We’re fans of niche streaming services like Shudder for horror. Just learned that a lesbian-themed streaming service called Lesflicks (https://www.lesflicks.com/) is available online. The cost is $59.99/year or $5.99/month with a free trial available.
Today, it offers almost 80 titles including feature films, shorts and web series and has hosted dozens of virtual film-watching parties for LGBT+ women, attracting subscribers from the United States to South Africa, India and Jamaica.
“We’re not just putting films on a platform, but also bringing the community together online,” Bennett, 38, told the Thomson Reuters Foundation during a video call.
A legitimate question, yes, but the answer appears to be no, this is not a porn channel featuring lesbian sex. It’s more about and for films involving lesbian and bi characters exploring adventure and relationships.
Anybody subscribed that’s reading? 80 movies doesn’t seem like very many. I’d say they need to up the content to a couple hundred titles to be charging on par with what Shudder is charging. I like niche-focused streaming services.
I shouldn’t take the clickbait, and yet frustratingly am. No, no, no to a bisexual Captain James T. Kirk in any Star Trek ever.
Don’t care what the sexual orientation is of any new character, or a character that comes out with a different sexual orientation if it makes sense in the story. If you have been reading here for awhile, then you already know I’m very consistent about this. I actually support LGBQT+ in movies and TV shows, just prefer that they not rework older, established characters into “new” reimaginings.
The nine reasons provided in the quoted article do not change my mind.
Do you see James Tiberius Kirk as bisexual? He was getting it on with female aliens, crewmates and others in every other episode on TOS.
*IF* this rumor is somehow even remotely true, or still being considered, then it’s the kind of dumb, unnecessary, maddening sexual orientation change to an established character we recognize not as LBGQT+ support, but classic story change for the case of social justice. Somebody stop the madness.
I’m strongly opposed to changing the sexual orientation of established characters simply because it’s the future and now more socially acceptable for such a thing in 2020 than it was in 1966. If you’re going to tell me Kirk was bisexual all along, that’s an extremely tough sell. Give me some empirical evidence using the TV show episodes.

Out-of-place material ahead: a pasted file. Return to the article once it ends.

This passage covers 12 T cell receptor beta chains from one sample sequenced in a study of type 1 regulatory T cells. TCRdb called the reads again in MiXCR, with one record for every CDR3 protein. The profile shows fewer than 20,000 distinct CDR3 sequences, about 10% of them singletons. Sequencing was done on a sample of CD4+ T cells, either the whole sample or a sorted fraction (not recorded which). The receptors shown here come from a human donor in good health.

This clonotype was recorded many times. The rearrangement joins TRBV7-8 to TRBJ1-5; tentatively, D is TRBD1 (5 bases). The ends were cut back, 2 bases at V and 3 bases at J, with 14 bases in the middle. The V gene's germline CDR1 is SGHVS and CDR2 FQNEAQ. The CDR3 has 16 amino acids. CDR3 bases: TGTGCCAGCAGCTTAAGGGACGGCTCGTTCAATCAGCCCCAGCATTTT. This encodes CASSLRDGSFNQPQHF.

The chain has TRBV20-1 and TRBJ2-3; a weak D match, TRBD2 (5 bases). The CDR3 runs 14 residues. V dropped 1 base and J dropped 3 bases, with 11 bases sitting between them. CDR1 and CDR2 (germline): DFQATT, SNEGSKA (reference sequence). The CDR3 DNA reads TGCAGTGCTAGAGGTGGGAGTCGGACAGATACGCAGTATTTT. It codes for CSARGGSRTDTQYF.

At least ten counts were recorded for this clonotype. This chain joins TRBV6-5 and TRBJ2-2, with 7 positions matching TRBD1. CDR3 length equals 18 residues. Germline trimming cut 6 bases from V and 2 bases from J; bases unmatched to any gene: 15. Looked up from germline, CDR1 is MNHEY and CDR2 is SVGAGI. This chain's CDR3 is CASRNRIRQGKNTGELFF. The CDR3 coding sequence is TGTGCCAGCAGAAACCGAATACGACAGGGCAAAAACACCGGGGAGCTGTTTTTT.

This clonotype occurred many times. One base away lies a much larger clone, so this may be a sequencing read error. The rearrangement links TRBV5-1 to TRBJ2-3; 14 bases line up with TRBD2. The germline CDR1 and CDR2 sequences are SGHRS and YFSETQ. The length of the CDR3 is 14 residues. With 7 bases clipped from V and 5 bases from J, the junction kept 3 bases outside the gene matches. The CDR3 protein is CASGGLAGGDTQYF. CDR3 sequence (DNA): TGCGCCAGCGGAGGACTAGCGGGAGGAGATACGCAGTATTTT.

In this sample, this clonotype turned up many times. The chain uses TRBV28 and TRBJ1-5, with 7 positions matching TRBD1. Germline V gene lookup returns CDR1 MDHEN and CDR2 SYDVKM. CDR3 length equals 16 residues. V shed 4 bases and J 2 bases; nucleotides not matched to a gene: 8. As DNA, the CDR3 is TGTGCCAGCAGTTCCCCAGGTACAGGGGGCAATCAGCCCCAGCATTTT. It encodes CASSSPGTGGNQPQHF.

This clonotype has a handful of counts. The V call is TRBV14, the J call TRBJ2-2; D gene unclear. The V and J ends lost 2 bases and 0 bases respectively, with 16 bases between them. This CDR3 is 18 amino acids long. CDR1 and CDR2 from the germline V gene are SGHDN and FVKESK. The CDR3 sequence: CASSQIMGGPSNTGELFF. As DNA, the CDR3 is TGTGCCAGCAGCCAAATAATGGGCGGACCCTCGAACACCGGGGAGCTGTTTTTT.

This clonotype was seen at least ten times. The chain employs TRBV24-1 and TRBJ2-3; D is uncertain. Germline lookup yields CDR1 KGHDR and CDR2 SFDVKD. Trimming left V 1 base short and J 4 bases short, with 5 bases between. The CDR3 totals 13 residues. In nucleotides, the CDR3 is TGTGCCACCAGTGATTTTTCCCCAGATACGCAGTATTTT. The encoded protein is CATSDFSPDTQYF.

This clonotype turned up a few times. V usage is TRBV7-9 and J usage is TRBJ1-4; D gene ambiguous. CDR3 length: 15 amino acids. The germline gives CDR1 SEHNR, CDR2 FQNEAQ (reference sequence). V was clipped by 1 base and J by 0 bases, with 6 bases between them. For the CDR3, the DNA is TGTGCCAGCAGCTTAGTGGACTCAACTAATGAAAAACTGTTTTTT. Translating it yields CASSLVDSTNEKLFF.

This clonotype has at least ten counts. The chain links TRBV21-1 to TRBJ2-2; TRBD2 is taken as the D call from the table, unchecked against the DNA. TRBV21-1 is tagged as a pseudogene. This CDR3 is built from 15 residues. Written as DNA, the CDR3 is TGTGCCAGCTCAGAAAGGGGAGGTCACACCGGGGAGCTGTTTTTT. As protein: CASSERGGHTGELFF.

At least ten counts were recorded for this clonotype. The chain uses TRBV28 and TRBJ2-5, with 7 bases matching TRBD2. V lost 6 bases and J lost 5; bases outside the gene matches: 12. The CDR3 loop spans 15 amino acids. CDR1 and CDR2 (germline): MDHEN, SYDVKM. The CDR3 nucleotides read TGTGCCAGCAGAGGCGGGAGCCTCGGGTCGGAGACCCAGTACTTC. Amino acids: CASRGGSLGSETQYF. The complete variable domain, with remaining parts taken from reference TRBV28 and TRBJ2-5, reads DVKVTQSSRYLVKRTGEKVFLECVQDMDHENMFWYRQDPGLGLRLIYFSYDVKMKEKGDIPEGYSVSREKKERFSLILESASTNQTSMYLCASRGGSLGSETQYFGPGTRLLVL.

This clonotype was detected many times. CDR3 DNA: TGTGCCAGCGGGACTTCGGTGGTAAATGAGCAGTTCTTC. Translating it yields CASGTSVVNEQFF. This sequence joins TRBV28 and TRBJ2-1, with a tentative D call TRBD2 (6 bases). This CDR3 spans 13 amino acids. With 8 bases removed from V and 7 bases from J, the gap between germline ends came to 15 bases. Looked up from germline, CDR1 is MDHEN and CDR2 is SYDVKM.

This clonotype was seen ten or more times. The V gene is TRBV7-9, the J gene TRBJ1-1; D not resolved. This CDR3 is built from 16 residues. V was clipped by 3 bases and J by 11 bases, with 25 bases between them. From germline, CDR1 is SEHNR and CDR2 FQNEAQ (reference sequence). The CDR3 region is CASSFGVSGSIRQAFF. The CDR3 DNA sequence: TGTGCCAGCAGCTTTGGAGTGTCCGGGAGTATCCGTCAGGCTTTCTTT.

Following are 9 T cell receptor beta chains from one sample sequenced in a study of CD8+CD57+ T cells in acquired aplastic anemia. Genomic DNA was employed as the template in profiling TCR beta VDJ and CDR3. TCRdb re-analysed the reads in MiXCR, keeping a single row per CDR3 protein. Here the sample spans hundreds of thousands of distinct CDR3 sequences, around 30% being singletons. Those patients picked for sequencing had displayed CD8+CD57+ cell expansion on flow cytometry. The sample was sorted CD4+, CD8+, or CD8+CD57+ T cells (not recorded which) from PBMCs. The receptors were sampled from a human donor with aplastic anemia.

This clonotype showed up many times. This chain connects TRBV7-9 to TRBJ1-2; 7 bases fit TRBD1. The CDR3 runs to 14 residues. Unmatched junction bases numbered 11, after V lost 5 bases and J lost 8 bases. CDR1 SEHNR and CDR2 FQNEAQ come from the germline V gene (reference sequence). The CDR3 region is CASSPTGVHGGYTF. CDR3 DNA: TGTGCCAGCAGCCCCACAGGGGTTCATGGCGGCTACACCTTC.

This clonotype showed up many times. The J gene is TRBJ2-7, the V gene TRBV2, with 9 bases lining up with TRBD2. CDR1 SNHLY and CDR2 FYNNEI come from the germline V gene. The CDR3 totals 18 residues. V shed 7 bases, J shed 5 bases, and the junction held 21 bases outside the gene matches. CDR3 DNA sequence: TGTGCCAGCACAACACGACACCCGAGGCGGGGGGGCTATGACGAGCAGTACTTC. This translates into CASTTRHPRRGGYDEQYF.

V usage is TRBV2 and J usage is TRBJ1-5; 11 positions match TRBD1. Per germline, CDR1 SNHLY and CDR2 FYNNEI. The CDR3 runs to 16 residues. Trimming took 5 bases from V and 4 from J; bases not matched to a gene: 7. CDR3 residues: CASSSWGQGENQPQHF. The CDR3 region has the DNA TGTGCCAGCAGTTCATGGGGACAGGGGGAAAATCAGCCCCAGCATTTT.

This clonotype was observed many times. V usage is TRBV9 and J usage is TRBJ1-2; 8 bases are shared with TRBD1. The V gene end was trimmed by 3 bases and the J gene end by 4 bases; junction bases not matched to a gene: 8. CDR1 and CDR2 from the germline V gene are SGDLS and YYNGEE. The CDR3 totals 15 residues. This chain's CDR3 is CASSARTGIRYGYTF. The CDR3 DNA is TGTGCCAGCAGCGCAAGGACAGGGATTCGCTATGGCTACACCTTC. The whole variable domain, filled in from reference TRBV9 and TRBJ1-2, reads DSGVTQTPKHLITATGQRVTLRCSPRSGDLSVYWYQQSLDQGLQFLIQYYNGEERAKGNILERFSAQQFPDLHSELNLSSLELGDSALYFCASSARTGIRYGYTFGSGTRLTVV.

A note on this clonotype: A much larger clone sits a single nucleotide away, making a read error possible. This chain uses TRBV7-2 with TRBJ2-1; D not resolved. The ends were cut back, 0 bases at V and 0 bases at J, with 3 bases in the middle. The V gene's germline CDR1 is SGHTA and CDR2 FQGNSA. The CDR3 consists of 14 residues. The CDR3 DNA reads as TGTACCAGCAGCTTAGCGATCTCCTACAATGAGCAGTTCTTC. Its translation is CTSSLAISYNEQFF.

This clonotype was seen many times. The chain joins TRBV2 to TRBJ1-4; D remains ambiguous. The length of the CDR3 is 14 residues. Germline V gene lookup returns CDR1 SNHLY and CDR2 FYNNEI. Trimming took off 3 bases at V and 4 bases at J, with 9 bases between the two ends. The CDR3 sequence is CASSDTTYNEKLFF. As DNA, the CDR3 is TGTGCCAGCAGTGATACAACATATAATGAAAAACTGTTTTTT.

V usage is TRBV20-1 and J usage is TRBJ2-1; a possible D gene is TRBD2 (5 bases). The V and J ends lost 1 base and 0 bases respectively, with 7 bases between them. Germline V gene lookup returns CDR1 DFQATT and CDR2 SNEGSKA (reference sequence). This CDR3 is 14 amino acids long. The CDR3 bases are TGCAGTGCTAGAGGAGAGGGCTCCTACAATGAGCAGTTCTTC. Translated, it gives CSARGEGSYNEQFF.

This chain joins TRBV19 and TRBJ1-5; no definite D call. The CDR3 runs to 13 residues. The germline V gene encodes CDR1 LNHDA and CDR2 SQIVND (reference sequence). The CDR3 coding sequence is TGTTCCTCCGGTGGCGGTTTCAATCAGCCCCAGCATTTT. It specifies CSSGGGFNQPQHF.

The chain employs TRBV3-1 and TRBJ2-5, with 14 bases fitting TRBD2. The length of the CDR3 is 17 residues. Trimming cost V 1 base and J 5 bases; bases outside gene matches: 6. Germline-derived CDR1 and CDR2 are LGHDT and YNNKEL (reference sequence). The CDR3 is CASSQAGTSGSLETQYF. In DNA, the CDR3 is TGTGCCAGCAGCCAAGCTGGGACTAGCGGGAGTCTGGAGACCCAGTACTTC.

Disclaimer: I am definitely in favor of LBGQT+ characters, as long as they are new characters or ones that logically come out as part of their character arcs. James T. Kirk has been openly heterosexual for some 60 years. When was his character ever into guys? I mean, even a little into guys? Sulu had his shirt off in some episodes, did I miss Kirk getting turned on? Casting longing gazes? Some sort of clue somewhere, anywhere?
CBS, please, let’s not rewrite characters that are gay as straight, or straight as gay, or either ones as bi — unless it is a natural part of the storyline. Let’s keep characters sexual orientations consistent with history.
Poison Ivy and Harley Quinn are bisexual. Love those characters and I celebrate their bisexuality. I’m cool with Sulu, played by the legendary George Takei who is openly gay, being gay in Star Trek, too (he was in JJ Abrams reboot of Star Trek). But Captain Kirk? Come on, no.
If some are contemplating this move at CBS, please assign them to a different project post haste. They have no business writing about established Star Trek characters.
Diversity is everywhere in 2020 — and, when it fits the story, that’s a good thing.
Dana Terrace wanted to write a bi character into the animated show The Owl House and, at first, received resistance. Ultimately, Disney allowed her character through with her sexual orientation in tact.
The Owl House follows Luz Noceda, a 14-year-old Dominican-American girl who stumbles upon a magical world and attempts to become a witch. On Aug. 8, the show aired a prom-themed episode in which Luz dances with another female character, Amity, who is shown to have a crush on Luz. After the episode’s debut, creator Dana Terrace tweeted, “In [development] I was very open about my intention to put queer kids in the main cast….When we were greenlit I was told by certain Disney leadership that I could NOT represent any form of bi or gay relationship on the Channel.”
“I’m bi! I want to write a bi character, dammit!” she continued.
Some might notice above that I added “when it fits the story” and it sounds like from her quote this writer wanted to insert a bi character because she was bi.
I’m interested in stories about LGBQT+ characters but not for characters originally straight being rewritten as LGBQT+ to fit with the current times. I think there is an important distinction there. Plenty of great stories about all kinds of different characters with different races and sexual orientation that we don’t need to take traditionally established characters and force a certain sexual orientation on them. That isn’t happening here, it’s a new creative work, which I fully support.
I’m all about creativity and definitely see plenty of stories that can be told with LGBQT+ characters as the lead, so kudos to Disney for The Owl House. No idea how good the show is or not — we don’t have Disney TV, only Disney+ — that is ultimately what will matter, not that it was the first to break down a wall that frankly shouldn’t even have needed to be broken down. Disney, really, you couldn’t have had a main bisexual character in something earlier than 2020? Still, glad this particular glass ceiling is cracked now, regardless if it took nearly 100 years to do so. Yes, Disney was founded in 1923, so darn near 100 years.
The Owl House can be found airing on the Disney Channel. Eventually it will appear on Disney+, but it’s not there as of this writing.